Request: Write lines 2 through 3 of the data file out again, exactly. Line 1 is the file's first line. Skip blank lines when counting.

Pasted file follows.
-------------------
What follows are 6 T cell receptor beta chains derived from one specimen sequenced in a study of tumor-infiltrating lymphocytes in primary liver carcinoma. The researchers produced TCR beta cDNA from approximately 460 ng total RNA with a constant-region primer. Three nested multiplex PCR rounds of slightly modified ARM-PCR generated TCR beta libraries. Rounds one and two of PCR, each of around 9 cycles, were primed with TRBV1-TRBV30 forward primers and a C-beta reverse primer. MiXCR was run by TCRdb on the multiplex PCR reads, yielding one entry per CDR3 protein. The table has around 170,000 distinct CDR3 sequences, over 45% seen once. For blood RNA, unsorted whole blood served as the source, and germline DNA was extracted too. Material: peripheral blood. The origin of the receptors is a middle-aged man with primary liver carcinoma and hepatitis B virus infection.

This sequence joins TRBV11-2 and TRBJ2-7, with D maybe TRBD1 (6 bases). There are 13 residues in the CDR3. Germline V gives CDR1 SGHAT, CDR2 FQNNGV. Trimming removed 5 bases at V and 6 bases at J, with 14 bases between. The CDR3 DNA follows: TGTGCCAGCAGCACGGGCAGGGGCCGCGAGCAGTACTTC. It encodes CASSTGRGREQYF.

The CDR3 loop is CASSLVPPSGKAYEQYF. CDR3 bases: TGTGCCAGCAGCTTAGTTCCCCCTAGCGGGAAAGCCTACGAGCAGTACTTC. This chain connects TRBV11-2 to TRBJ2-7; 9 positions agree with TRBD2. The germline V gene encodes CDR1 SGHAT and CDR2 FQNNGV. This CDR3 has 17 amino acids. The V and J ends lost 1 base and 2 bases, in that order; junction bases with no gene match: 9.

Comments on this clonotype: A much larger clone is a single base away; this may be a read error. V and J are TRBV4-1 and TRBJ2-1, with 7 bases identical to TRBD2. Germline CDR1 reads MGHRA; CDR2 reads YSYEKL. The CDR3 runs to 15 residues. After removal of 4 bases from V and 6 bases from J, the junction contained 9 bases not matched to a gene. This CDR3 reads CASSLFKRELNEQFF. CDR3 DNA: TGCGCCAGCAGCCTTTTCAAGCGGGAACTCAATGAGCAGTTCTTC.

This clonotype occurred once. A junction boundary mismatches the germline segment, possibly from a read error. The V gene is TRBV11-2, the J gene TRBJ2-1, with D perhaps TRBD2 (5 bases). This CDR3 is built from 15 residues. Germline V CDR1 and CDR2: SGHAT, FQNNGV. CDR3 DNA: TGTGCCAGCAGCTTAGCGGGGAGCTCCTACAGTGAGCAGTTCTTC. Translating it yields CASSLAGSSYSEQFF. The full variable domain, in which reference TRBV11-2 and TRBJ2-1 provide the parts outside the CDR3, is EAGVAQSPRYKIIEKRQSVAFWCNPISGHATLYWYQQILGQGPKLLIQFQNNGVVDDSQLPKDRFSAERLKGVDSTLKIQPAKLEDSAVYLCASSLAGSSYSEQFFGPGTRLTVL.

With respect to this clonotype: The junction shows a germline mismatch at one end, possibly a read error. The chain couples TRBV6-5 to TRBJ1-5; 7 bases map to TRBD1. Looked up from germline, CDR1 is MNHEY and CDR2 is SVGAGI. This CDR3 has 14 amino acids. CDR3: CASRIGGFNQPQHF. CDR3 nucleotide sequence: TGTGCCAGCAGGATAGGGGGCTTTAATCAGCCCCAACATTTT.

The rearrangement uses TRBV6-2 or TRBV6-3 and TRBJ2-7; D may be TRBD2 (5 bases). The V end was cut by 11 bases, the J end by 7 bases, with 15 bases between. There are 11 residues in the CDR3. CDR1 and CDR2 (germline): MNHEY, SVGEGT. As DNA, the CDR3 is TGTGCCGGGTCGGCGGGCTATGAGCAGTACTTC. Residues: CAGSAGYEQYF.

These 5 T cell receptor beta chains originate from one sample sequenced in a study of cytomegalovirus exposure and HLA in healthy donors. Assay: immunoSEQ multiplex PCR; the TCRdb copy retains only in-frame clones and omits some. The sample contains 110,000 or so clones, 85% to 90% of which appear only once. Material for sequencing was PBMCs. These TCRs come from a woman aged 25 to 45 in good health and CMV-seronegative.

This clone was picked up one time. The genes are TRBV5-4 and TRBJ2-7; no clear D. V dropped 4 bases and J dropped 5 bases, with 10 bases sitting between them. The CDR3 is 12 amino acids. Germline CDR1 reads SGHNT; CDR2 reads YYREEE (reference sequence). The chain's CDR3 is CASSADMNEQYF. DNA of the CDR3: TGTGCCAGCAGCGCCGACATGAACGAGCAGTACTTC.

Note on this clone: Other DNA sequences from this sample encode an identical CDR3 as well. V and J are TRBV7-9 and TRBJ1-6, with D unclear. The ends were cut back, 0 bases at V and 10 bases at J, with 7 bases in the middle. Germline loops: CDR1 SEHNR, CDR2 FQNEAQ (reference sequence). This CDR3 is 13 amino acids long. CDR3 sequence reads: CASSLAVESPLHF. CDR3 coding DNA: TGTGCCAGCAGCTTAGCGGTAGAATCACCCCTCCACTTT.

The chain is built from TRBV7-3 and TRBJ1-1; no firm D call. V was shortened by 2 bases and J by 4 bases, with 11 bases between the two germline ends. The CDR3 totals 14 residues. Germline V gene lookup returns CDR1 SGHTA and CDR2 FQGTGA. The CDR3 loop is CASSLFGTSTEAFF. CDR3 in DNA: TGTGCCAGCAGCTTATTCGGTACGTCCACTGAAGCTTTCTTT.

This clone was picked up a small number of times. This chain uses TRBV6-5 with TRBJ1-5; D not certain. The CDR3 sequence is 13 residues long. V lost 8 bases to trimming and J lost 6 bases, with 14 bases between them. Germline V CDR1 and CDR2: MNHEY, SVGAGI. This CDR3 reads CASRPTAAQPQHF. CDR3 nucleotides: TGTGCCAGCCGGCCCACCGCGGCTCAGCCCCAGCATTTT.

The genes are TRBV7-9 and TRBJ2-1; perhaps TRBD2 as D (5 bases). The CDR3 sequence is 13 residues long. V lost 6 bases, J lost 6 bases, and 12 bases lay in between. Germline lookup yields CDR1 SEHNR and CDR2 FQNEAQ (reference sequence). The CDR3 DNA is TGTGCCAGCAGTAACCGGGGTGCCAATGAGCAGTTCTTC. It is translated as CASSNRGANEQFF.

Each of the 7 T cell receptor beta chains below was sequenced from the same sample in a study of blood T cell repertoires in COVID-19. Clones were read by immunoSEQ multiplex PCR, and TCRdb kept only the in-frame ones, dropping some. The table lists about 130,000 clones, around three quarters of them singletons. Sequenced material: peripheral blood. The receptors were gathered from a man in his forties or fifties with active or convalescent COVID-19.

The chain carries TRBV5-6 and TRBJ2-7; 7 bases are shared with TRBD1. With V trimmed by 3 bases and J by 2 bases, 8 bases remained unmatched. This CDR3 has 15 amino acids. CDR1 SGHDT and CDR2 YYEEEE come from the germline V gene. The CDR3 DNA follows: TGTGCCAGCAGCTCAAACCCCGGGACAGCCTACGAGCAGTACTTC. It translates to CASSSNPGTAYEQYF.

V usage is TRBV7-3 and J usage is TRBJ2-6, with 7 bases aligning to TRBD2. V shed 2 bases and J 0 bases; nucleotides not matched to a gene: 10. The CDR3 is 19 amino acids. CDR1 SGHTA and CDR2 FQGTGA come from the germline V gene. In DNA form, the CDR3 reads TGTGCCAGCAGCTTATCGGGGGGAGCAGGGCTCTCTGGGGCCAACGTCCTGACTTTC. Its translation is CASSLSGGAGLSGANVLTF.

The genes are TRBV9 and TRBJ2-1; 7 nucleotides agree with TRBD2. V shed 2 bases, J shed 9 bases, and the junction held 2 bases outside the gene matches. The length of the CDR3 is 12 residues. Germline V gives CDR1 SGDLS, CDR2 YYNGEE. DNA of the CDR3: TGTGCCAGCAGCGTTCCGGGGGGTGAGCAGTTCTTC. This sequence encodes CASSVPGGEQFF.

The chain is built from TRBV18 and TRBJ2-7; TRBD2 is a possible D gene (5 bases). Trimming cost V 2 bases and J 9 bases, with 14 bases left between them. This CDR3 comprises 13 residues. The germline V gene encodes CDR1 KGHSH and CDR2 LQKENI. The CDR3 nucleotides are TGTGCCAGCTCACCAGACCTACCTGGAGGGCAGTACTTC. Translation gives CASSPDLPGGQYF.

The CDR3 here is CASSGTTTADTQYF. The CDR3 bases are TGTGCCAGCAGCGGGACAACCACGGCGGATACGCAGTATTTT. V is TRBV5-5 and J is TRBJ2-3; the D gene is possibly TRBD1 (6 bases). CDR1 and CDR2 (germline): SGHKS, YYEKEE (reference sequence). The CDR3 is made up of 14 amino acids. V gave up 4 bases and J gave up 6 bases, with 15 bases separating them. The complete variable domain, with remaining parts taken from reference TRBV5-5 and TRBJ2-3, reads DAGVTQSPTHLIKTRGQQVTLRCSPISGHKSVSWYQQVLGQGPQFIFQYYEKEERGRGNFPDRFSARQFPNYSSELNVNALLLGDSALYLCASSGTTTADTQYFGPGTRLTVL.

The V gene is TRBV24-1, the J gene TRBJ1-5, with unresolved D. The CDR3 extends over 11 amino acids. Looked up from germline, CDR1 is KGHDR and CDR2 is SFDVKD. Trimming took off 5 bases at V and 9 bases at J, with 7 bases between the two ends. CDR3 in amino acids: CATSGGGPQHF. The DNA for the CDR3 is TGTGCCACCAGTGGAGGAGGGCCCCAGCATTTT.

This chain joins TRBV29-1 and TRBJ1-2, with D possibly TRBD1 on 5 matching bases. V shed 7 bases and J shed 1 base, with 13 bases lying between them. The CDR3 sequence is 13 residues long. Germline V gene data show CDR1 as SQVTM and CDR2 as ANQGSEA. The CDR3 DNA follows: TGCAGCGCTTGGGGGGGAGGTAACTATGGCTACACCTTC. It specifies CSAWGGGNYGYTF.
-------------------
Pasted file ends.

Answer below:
This sequence joins TRBV11-2 and TRBJ2-7, with D maybe TRBD1 (6 bases). There are 13 residues in the CDR3. Germline V gives CDR1 SGHAT, CDR2 FQNNGV. Trimming removed 5 bases at V and 6 bases at J, with 14 bases between. The CDR3 DNA follows: TGTGCCAGCAGCACGGGCAGGGGCCGCGAGCAGTACTTC. It encodes CASSTGRGREQYF.

The CDR3 loop is CASSLVPPSGKAYEQYF. CDR3 bases: TGTGCCAGCAGCTTAGTTCCCCCTAGCGGGAAAGCCTACGAGCAGTACTTC. This chain connects TRBV11-2 to TRBJ2-7; 9 positions agree with TRBD2. The germline V gene encodes CDR1 SGHAT and CDR2 FQNNGV. This CDR3 has 17 amino acids. The V and J ends lost 1 base and 2 bases, in that order; junction bases with no gene match: 9.